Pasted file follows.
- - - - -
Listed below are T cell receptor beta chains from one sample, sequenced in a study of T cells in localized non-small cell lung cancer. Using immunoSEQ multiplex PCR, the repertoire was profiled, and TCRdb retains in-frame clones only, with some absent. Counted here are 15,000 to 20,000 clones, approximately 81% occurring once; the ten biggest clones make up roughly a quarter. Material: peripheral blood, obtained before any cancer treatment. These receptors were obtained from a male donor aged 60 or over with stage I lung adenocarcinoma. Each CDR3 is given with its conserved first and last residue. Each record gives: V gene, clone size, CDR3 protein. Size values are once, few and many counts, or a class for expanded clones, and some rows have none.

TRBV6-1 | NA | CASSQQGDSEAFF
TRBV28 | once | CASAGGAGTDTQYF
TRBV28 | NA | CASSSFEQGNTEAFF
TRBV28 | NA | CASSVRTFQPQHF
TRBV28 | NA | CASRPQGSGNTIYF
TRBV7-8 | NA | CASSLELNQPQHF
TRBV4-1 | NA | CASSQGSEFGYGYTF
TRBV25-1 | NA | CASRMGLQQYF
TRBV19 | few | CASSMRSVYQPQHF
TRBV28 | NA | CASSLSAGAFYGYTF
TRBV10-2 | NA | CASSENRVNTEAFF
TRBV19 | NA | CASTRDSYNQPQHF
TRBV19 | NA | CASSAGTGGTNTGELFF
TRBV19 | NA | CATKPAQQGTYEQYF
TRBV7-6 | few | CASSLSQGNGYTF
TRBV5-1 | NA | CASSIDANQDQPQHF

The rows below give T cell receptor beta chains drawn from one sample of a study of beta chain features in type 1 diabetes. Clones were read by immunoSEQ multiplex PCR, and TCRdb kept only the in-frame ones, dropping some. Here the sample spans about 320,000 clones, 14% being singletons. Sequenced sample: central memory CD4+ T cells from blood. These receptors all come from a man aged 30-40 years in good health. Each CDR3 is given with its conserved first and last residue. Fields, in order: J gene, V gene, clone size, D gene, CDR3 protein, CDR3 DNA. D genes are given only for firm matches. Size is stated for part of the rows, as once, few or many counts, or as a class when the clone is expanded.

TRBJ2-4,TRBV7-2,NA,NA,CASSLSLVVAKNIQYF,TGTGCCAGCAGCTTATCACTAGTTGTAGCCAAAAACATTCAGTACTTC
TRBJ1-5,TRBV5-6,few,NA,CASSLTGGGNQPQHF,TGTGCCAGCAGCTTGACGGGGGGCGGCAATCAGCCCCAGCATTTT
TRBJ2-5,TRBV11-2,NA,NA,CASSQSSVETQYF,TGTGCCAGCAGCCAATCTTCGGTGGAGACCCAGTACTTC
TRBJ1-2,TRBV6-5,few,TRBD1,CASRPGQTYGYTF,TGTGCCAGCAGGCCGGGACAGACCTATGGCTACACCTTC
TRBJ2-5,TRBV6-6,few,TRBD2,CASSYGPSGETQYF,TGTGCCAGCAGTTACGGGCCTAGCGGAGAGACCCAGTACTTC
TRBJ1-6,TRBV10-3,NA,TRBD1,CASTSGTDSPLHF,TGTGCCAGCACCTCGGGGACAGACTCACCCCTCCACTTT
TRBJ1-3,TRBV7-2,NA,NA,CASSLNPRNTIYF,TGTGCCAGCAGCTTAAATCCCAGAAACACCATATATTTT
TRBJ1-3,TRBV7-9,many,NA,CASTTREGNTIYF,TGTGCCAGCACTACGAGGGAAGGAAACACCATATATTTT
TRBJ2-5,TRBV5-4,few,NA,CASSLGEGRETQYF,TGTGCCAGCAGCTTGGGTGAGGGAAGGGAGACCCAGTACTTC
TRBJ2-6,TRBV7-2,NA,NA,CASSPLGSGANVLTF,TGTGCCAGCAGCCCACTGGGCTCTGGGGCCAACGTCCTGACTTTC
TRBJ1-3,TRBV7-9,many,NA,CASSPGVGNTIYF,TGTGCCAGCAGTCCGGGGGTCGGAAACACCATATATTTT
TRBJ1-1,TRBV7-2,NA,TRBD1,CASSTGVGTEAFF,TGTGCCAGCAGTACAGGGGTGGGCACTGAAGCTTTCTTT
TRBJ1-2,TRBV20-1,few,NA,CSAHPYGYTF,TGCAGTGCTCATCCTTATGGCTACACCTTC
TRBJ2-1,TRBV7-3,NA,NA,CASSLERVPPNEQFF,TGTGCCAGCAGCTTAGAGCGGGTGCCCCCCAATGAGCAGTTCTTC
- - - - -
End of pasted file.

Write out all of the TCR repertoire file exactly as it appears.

Listed below are T cell receptor beta chains from one sample, sequenced in a study of T cells in localized non-small cell lung cancer. Using immunoSEQ multiplex PCR, the repertoire was profiled, and TCRdb retains in-frame clones only, with some absent. Counted here are 15,000 to 20,000 clones, approximately 81% occurring once; the ten biggest clones make up roughly a quarter. Material: peripheral blood, obtained before any cancer treatment. These receptors were obtained from a male donor aged 60 or over with stage I lung adenocarcinoma. Each CDR3 is given with its conserved first and last residue. Each record gives: V gene, clone size, CDR3 protein. Size values are once, few and many counts, or a class for expanded clones, and some rows have none.

TRBV6-1 | NA | CASSQQGDSEAFF
TRBV28 | once | CASAGGAGTDTQYF
TRBV28 | NA | CASSSFEQGNTEAFF
TRBV28 | NA | CASSVRTFQPQHF
TRBV28 | NA | CASRPQGSGNTIYF
TRBV7-8 | NA | CASSLELNQPQHF
TRBV4-1 | NA | CASSQGSEFGYGYTF
TRBV25-1 | NA | CASRMGLQQYF
TRBV19 | few | CASSMRSVYQPQHF
TRBV28 | NA | CASSLSAGAFYGYTF
TRBV10-2 | NA | CASSENRVNTEAFF
TRBV19 | NA | CASTRDSYNQPQHF
TRBV19 | NA | CASSAGTGGTNTGELFF
TRBV19 | NA | CATKPAQQGTYEQYF
TRBV7-6 | few | CASSLSQGNGYTF
TRBV5-1 | NA | CASSIDANQDQPQHF

The rows below give T cell receptor beta chains drawn from one sample of a study of beta chain features in type 1 diabetes. Clones were read by immunoSEQ multiplex PCR, and TCRdb kept only the in-frame ones, dropping some. Here the sample spans about 320,000 clones, 14% being singletons. Sequenced sample: central memory CD4+ T cells from blood. These receptors all come from a man aged 30-40 years in good health. Each CDR3 is given with its conserved first and last residue. Fields, in order: J gene, V gene, clone size, D gene, CDR3 protein, CDR3 DNA. D genes are given only for firm matches. Size is stated for part of the rows, as once, few or many counts, or as a class when the clone is expanded.

TRBJ2-4,TRBV7-2,NA,NA,CASSLSLVVAKNIQYF,TGTGCCAGCAGCTTATCACTAGTTGTAGCCAAAAACATTCAGTACTTC
TRBJ1-5,TRBV5-6,few,NA,CASSLTGGGNQPQHF,TGTGCCAGCAGCTTGACGGGGGGCGGCAATCAGCCCCAGCATTTT
TRBJ2-5,TRBV11-2,NA,NA,CASSQSSVETQYF,TGTGCCAGCAGCCAATCTTCGGTGGAGACCCAGTACTTC
TRBJ1-2,TRBV6-5,few,TRBD1,CASRPGQTYGYTF,TGTGCCAGCAGGCCGGGACAGACCTATGGCTACACCTTC
TRBJ2-5,TRBV6-6,few,TRBD2,CASSYGPSGETQYF,TGTGCCAGCAGTTACGGGCCTAGCGGAGAGACCCAGTACTTC
TRBJ1-6,TRBV10-3,NA,TRBD1,CASTSGTDSPLHF,TGTGCCAGCACCTCGGGGACAGACTCACCCCTCCACTTT
TRBJ1-3,TRBV7-2,NA,NA,CASSLNPRNTIYF,TGTGCCAGCAGCTTAAATCCCAGAAACACCATATATTTT
TRBJ1-3,TRBV7-9,many,NA,CASTTREGNTIYF,TGTGCCAGCACTACGAGGGAAGGAAACACCATATATTTT
TRBJ2-5,TRBV5-4,few,NA,CASSLGEGRETQYF,TGTGCCAGCAGCTTGGGTGAGGGAAGGGAGACCCAGTACTTC
TRBJ2-6,TRBV7-2,NA,NA,CASSPLGSGANVLTF,TGTGCCAGCAGCCCACTGGGCTCTGGGGCCAACGTCCTGACTTTC
TRBJ1-3,TRBV7-9,many,NA,CASSPGVGNTIYF,TGTGCCAGCAGTCCGGGGGTCGGAAACACCATATATTTT
TRBJ1-1,TRBV7-2,NA,TRBD1,CASSTGVGTEAFF,TGTGCCAGCAGTACAGGGGTGGGCACTGAAGCTTTCTTT
TRBJ1-2,TRBV20-1,few,NA,CSAHPYGYTF,TGCAGTGCTCATCCTTATGGCTACACCTTC
TRBJ2-1,TRBV7-3,NA,NA,CASSLERVPPNEQFF,TGTGCCAGCAGCTTAGAGCGGGTGCCCCCCAATGAGCAGTTCTTC